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Chatmon v. State

Supreme Court of Arkansas

August 3, 2017

ROLANDIS LARENZO CHATMON PETITIONER
v.
STATE OF ARKANSAS RESPONDENT

         PRO SE THIRD PETITION AND AMENDED PETITION TO REINVEST JURISDICTION IN THE TRIAL COURT TO CONSIDER A PETITION FOR A WRIT OF ERROR CORAM NOBIS AND MOTION FOR LEAVE TO RESPOND TO RESPONDENT'S RESPONSE [FAULKNER COUNTY CIRCUIT COURT, NO. 23CR-12-571]

          JOHN DAN KEMP, Chief Justice

         Petitioner Rolandis Larenzo Chatmon brings this pro se petition to reinvest jurisdiction in the trial court to consider a petition for writ of error coram nobis in his criminal case. It is the third such petition filed here. He contends that the State at his trial violated the provisions of Brady v. Maryland, 373 U.S. 83 (1963), by presenting false testimony from witness Monette Solomon, who testified that Chatmon had confessed his guilt to him, and by concealing information that could have discredited Solomon in the eyes of the jury. He further contends that the State failed to provide information to the defense concerning Solomon's "criminal history, arrest records and rap sheet." As with the prior two petitions, Chatmon has not stated a ground for the writ. Accordingly, we deny the petition, an amendment to the petition that Chatmon subsequently filed, and his motion for leave to file a response to the State's response to the petition.

         The petition is properly filed in this court. Chatmon's 2013 conviction for three counts of aggravated robbery and one count of theft of property was affirmed on appeal, Chatmon v. State, 2015 Ark. 28, 467 S.W.3d 731, and the trial court cannot entertain a petition for writ of error coram nobis after a judgment has been affirmed on appeal unless this court grants permission. Newman v. State, 2009 Ark. 539, 354 S.W.3d 61. A writ of error coram nobis is an extraordinarily rare remedy. State v. Larimore, 341 Ark. 397, 17 S.W.3d 87 (2000). Coram nobis proceedings are attended by a strong presumption that the judgment of conviction is valid. Green v. State, 2016 Ark. 386, 502 S.W.3d 524; Westerman v. State, 2015 Ark. 69, 456 S.W.3d 374; Roberts v. State, 2013 Ark. 56, 425 S.W.3d 771. The function of the writ is to secure relief from a judgment rendered while there existed some fact that would have prevented its rendition if it had been known to the trial court and which, through no negligence or fault of the defendant, was not brought forward before rendition of the judgment. Newman, 2009 Ark. 539, 354 S.W.3d 61. The petitioner has the burden of demonstrating a fundamental error of fact extrinsic to the record. Roberts, 2013 Ark. 56, 425 S.W.3d 771.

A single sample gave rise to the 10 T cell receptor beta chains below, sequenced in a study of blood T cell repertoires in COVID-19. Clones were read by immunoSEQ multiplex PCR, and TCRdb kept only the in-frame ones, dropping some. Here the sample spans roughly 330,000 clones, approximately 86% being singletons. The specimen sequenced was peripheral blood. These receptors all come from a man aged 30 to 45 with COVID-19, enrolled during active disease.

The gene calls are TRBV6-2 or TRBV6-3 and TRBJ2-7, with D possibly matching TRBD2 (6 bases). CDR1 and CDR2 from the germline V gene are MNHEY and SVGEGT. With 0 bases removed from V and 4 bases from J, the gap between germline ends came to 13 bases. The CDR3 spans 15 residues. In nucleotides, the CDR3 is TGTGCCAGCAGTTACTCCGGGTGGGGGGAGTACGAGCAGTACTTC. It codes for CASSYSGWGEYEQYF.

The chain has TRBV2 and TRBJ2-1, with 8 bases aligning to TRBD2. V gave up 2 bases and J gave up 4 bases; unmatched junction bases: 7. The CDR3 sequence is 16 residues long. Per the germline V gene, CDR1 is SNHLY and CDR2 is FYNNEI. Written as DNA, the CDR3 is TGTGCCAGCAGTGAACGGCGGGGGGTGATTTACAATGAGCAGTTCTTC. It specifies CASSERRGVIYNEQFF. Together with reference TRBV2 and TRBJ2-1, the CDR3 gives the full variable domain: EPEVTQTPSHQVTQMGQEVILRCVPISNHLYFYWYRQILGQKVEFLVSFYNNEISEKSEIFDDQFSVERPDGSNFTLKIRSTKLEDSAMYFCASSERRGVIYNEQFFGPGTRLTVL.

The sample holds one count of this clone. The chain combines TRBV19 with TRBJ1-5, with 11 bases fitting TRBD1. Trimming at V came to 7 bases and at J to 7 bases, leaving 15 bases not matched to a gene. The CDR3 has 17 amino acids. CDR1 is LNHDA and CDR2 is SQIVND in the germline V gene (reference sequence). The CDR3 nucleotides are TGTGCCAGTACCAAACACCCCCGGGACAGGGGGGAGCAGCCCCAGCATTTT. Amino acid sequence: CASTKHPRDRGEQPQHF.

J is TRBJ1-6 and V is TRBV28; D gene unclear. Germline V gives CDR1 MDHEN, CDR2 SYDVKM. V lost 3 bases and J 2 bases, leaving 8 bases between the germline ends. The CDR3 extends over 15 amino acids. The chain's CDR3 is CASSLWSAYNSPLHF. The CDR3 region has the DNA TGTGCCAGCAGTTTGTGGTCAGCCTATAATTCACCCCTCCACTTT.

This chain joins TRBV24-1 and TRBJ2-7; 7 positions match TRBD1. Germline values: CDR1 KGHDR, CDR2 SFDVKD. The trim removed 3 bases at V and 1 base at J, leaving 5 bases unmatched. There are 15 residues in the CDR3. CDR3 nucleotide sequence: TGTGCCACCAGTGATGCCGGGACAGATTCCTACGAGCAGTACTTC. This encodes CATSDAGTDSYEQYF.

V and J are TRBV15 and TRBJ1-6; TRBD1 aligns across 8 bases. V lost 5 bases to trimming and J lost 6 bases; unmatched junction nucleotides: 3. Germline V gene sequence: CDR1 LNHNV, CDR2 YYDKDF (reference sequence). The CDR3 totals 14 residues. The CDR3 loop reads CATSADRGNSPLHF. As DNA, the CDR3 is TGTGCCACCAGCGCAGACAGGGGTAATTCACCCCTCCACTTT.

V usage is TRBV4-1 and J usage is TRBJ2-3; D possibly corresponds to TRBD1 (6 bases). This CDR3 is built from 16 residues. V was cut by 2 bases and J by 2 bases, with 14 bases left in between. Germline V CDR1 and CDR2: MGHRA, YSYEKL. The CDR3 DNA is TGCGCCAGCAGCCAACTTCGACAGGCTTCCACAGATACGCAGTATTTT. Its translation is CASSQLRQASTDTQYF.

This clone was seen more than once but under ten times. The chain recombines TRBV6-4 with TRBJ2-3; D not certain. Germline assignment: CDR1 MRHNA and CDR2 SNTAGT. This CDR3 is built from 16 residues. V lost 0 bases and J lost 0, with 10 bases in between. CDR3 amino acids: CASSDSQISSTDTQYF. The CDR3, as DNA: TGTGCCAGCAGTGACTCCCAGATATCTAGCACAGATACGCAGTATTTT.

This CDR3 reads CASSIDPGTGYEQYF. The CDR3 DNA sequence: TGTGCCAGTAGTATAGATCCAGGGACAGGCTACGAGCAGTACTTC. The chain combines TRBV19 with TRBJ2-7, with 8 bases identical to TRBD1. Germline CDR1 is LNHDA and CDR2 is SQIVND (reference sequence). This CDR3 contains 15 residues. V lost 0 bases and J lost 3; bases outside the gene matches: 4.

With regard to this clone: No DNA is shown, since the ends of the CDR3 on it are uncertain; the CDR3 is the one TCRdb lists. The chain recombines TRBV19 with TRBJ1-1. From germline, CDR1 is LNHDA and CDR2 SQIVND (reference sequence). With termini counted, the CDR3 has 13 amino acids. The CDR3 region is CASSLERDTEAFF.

The writ is allowed only under compelling circumstances to achieve justice and to address errors of the most fundamental nature. Id. A writ of error coram nobis is available for addressing certain errors that are found in one of four categories: (1) insanity at the time of trial, (2) a coerced guilty plea, (3) material evidence withheld by the prosecutor, or (4) a third-party confession to the crime during the time between conviction and appeal. Howard v. State, 2012 Ark. 177, 403 S.W.3d 38. We are not required to accept the allegations in a petition for writ of error coram nobis at face value. Green, 2016 Ark. 386, 502 S.W.3d 524.

         The United States Supreme Court held in Brady that "the suppression by the prosecution of evidence favorable to an accused upon request violates due process where the evidence is material to guilt or punishment, irrespective of the good faith or bad faith of the prosecution." 373 U.S. at 87. In Strickler v. Greene, 527 U.S. 263 (1999), the Court revisited Brady and declared that evidence is material "if there is a reasonable probability that, had the evidence been disclosed to the defense, the result of the proceeding would have been different." 527 U.S. at 280 (quoting United States v. Bagley, 473 U.S. 667, 682 (1985)). There are three elements of a Brady violation: (1) the evidence at issue must be favorable to the accused, either because it is exculpatory or because it is impeaching; (2) the evidence must have been suppressed by the State, either willfully or inadvertently; (3) prejudice must have ensued. Strickler, 527 U.S. 263; see Howard, 2012 Ark. 177, at 8, 403 S.W.3d at 44. Evidence is material "if there is a reasonable probability that, had the evidence been disclosed to the defense, the result of the proceeding would have been different." Newman, 2009 Ark. 539, at 13-14, 354 S.W.3d at 69. When determining whether a Brady violation has occurred, it must first be established by the petitioner that the material was available to the State prior to trial and the defense did not have it. Cloird v. State, 357 Ark. 446, 452, 182 S.W.3d 477, 480 (2004).